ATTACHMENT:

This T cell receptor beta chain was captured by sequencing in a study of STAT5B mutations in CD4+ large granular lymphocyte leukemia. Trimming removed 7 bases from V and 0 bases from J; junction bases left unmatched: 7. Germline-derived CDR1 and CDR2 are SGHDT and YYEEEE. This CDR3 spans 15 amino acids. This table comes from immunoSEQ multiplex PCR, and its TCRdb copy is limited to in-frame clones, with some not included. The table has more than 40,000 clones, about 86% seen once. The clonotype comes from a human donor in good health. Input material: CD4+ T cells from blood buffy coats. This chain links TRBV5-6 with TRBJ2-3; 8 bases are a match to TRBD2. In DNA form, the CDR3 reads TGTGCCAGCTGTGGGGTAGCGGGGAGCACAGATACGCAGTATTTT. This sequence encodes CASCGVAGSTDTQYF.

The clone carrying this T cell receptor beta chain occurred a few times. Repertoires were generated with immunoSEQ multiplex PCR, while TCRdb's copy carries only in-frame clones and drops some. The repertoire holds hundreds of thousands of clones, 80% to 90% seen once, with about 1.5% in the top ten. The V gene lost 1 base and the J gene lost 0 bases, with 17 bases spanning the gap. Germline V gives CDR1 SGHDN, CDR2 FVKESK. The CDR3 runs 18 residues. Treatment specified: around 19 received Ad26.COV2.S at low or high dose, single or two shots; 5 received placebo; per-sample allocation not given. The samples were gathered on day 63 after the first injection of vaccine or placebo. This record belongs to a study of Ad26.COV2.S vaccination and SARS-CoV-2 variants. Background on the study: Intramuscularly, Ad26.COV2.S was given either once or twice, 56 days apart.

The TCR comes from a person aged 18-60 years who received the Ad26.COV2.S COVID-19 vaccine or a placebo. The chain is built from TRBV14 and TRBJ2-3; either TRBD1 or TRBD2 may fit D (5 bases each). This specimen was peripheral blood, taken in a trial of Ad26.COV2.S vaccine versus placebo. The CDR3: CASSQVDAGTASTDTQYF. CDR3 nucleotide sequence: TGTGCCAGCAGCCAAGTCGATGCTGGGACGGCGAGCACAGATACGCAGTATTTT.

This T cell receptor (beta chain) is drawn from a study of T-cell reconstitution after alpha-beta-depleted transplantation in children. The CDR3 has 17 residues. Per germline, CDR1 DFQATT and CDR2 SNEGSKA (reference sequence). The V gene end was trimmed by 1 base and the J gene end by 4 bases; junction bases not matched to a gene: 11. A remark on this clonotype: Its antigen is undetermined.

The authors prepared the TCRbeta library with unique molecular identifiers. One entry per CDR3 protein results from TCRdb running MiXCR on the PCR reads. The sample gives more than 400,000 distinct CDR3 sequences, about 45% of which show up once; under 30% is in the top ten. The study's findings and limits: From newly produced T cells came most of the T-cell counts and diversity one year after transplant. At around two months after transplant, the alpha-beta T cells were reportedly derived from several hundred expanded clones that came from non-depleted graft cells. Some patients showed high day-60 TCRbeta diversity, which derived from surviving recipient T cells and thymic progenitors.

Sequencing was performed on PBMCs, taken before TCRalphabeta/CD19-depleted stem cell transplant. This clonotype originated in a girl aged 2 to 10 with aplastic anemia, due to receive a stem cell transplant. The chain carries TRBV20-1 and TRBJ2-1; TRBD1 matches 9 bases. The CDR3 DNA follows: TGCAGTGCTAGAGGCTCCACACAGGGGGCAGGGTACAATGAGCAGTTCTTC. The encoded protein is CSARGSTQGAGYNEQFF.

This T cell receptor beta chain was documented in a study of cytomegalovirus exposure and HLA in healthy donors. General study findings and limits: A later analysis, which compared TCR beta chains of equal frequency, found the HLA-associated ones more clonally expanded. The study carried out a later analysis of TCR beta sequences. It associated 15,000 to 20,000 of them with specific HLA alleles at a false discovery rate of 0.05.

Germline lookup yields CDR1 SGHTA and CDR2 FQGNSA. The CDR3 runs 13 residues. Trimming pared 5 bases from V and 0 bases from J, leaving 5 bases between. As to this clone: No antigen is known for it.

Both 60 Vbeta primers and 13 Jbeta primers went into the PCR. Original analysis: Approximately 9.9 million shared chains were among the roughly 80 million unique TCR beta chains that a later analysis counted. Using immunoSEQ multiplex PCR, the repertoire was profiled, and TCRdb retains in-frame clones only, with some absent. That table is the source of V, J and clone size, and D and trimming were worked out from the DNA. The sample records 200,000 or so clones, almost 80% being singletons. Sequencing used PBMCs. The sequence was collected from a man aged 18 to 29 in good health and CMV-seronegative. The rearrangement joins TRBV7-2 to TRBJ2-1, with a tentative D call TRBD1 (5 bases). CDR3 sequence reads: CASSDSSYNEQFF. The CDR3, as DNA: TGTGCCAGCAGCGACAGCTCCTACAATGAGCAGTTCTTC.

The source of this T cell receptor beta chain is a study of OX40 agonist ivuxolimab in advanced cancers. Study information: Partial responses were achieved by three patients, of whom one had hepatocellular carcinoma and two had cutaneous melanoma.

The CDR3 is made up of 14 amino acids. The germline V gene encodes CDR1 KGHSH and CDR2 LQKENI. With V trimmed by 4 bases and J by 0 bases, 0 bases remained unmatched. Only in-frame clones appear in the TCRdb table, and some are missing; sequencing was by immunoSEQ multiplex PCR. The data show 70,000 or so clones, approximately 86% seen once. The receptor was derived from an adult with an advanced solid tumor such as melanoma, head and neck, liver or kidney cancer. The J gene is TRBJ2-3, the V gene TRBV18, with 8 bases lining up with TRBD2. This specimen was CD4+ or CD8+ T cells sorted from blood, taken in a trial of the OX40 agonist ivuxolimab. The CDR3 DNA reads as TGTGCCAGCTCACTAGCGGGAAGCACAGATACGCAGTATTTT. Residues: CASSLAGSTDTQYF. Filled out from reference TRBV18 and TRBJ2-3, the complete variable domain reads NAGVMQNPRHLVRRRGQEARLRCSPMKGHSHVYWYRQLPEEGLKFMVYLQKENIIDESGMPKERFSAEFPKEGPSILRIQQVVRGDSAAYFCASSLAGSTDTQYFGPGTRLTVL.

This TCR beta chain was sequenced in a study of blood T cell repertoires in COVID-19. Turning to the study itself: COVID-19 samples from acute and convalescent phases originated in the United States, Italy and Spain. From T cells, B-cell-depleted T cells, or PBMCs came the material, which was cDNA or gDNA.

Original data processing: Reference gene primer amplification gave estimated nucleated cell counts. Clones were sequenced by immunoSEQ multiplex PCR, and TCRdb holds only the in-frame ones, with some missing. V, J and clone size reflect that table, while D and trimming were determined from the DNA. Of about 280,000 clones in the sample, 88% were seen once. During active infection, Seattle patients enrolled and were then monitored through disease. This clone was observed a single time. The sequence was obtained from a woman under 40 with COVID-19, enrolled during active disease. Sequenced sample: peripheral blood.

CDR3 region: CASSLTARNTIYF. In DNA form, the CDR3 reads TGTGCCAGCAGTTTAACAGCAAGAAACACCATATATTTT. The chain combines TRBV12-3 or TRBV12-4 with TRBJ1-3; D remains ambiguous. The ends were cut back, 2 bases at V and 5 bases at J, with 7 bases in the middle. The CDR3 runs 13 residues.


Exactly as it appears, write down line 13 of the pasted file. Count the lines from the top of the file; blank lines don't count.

Original data processing: Reference gene primer amplification gave estimated nucleated cell counts. Clones were sequenced by immunoSEQ multiplex PCR, and TCRdb holds only the in-frame ones, with some missing. V, J and clone size reflect that table, while D and trimming were determined from the DNA. Of about 280,000 clones in the sample, 88% were seen once. During active infection, Seattle patients enrolled and were then monitored through disease. This clone was observed a single time. The sequence was obtained from a woman under 40 with COVID-19, enrolled during active disease. Sequenced sample: peripheral blood.